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Among the forty patients, 62.5% of the patients were directly admitted to ICU, while 37.5% of patients were transferred from inpatient department to ICU [Table 3].
Table 3: Admission of patients to Intensive Care Unit

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It was seen 62.5% came directly to surgical ICU and 37.5% from other hospital wards as depicted in [Table 3].

Perusal of the [Table 4] revealed that 92 samples were collected from these 40 patients in which 39.13% were blood samples, 27.17%, 8.70%, 7.61%, 10.87%, and 6.52% were urine, swab, sputum, pus, and endotracheal tube (ETT) samples, respectively. From 36 blood samples collected, only 10 samples, i.e. 27.78% of samples were found positive (showed growth of microorganisms). Similarly, in urine, swab, sputum, pus, and ETT, 76.0%, 87.5%, 71.43%, 80.0%, and 33.33% samples yielded growth of microorganisms, respectively.
Table 4: Sample profile and rate of positive cultures

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[Table 5] depicts the pattern of organisms isolated from different samples. Perusal of the table revealed that ten types of microorganisms were isolated ( Escherichia More Details coli, Pseudomonas spp., Klebsiella spp., Acinetobacter spp., Staphylococcus aureus, Enterococcus, Enterobacter spp., Proteus spp., Citrobacter spp., and Candida spp.) from six types of samples, namely, blood, urine, swab, sputum, pus, and ETT. Among these samples, a maximum number of microorganisms (30) were isolated from swab which was followed by blood (22) and urine (19), while minimum number of microorganisms were isolated from ETT (12). The data also revealed that, among ten microorganisms isolated, the highest percentage (30.97%) was recorded for Pseudomonas spp. which was followed by Klebsiella spp. (25.66%) and E. coli (16.81%), while the lowest percentage was recorded for Proteus spp. (1.77%).
Table 5: Microbiological data (pattern of organisms isolated from different samples)

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   Discussion Top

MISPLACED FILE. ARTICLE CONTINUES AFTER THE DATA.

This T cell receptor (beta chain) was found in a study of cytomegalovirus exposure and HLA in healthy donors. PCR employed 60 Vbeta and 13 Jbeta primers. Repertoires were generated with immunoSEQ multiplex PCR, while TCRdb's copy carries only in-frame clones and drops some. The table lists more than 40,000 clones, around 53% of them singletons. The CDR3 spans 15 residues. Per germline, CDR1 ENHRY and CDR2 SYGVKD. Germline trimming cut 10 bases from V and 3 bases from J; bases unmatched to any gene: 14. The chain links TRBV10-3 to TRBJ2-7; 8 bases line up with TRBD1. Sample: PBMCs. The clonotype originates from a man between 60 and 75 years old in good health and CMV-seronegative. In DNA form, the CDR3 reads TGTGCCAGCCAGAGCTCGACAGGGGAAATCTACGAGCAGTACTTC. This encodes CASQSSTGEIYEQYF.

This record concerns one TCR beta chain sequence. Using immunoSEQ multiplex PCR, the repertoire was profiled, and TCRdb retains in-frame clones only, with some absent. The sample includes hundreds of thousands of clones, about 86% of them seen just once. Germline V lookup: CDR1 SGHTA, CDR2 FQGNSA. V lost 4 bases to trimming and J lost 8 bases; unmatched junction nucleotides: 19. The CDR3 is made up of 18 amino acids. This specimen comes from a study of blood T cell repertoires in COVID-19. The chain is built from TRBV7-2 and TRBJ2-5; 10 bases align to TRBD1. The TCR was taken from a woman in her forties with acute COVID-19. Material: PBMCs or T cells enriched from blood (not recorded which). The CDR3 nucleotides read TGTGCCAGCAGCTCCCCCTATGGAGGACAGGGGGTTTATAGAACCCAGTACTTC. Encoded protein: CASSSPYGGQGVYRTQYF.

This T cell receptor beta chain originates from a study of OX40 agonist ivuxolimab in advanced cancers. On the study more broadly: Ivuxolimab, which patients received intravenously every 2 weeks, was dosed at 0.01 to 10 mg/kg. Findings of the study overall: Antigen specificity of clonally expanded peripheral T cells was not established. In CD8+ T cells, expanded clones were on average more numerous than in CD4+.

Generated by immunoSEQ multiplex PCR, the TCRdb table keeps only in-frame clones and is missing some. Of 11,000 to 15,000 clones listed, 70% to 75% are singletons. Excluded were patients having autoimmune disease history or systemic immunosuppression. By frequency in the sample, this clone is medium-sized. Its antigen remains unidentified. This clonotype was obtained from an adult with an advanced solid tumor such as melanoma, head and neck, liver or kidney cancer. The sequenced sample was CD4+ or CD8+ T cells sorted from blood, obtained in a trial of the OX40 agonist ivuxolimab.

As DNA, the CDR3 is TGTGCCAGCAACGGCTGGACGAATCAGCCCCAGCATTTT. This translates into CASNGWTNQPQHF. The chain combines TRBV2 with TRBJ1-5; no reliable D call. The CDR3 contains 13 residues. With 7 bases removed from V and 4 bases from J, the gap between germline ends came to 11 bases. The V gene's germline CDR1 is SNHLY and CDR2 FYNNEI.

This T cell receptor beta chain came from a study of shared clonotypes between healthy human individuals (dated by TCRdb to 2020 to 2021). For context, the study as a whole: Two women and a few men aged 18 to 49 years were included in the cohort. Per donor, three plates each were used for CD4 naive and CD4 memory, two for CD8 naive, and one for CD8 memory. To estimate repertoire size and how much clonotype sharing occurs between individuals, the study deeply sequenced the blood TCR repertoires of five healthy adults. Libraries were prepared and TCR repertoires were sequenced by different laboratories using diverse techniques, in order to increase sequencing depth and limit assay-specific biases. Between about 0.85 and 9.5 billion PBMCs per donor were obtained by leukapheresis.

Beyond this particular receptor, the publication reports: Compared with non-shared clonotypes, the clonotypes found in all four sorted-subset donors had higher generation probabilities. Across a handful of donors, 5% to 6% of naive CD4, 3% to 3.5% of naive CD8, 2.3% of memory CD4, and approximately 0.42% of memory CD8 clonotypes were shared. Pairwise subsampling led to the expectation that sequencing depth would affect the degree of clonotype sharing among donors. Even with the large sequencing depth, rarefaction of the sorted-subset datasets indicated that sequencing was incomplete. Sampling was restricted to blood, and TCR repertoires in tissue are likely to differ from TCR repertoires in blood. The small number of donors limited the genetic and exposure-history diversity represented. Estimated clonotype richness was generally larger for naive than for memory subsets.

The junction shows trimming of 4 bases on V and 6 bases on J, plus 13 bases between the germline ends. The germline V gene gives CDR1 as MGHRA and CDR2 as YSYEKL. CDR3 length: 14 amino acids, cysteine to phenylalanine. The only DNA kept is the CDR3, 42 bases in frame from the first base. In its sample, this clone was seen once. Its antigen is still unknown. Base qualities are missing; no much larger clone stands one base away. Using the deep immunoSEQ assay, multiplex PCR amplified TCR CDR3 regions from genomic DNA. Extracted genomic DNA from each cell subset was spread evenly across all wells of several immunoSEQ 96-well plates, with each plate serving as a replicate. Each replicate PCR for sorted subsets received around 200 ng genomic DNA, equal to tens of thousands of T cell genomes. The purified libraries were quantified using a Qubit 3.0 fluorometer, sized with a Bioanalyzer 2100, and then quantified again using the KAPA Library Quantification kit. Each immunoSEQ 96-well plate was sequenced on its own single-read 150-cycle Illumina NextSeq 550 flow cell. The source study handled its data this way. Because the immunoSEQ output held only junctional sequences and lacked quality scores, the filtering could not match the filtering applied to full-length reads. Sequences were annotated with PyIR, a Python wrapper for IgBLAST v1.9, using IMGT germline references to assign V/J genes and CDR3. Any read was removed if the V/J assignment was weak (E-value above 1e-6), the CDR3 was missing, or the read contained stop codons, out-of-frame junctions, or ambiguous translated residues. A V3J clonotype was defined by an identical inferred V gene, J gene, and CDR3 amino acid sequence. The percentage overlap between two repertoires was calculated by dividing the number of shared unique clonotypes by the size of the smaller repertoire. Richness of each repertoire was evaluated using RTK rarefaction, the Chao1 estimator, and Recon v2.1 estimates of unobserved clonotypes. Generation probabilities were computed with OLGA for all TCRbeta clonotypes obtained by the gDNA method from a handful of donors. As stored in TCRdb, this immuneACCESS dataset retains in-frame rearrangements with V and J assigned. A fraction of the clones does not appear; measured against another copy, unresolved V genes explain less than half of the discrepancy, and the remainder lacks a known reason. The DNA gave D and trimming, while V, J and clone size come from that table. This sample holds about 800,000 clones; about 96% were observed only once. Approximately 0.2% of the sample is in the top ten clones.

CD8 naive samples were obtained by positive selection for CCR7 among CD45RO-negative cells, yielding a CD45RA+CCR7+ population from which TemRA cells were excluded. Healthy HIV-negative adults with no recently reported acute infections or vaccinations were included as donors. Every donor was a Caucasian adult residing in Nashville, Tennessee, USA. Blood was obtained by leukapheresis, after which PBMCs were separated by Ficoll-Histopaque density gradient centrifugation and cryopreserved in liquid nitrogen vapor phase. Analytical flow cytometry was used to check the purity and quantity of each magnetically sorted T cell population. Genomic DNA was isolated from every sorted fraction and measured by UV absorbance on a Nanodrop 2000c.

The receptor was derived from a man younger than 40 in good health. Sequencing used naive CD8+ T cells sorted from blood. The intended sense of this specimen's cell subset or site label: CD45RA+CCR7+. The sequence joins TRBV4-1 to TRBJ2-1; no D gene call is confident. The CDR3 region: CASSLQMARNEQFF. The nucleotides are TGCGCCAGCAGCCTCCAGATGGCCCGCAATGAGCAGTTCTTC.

Surgical ICU-related nosocomial infection presents with high mortality rate. It remains a diagnostic and treatment challenge for health-care providers, with developing countries having the highest incidence and mortality rates Nosocomial infections or healthcare-associated infections encompass all clinically evident infections that do not originate from patient's original admitting diagnosis.[8] The incidence of nosocomial infections is about 5%–10% in most developed nations, while in India, one in four patients admitted into hospital-acquired nosocomial infection.[9] Common nosocomial infections in surgical patients include SSIs, UTIs, pneumonias, and BSIs. In 1986, National Nosocomial Infections Surveillance report, the overall incidence of nosocomial infections was 33.5/1000 discharges, the range extended from 13.3/1000 discharges to 46.7/1000 discharges in surgical patients. The higher incidence of infections among surgical patients was largely attributable to SSIs.[10] SSIs account for approximately a quarter of all nosocomial infections. These infections can range from superficial wound infections, which have minimal mortality rates but add a considerable cost to patient care, to necrotizing soft-tissue infections, which are associated with prolonged hospitalization, significant health-care expense, and a high mortality rate.[11] The incidence of infection varies from surgeon to surgeon, from hospital to hospital, from one surgical procedure to another, and most importantly from one patient to another. In clean surgical procedures, in which the gastrointestinal, gynecologic, and respiratory tracts have not been entered, S. aureus from the exogenous environment or the patient's skin flora is the usual cause of infection. In other categories of surgical procedures including clean contaminated, contaminated, and dirty, the polymicrobial aerobic and anaerobic flora closely resembling the normal endogenous microflora of the surgically resected organ are the most frequently isolated pathogens.[12] It has been observed that UTIs account for a large number of nosocomial infections in surgical patients. The single most important factor for nosocomial bacteriuria and UTI is the presence of indwelling urinary catheter.[13]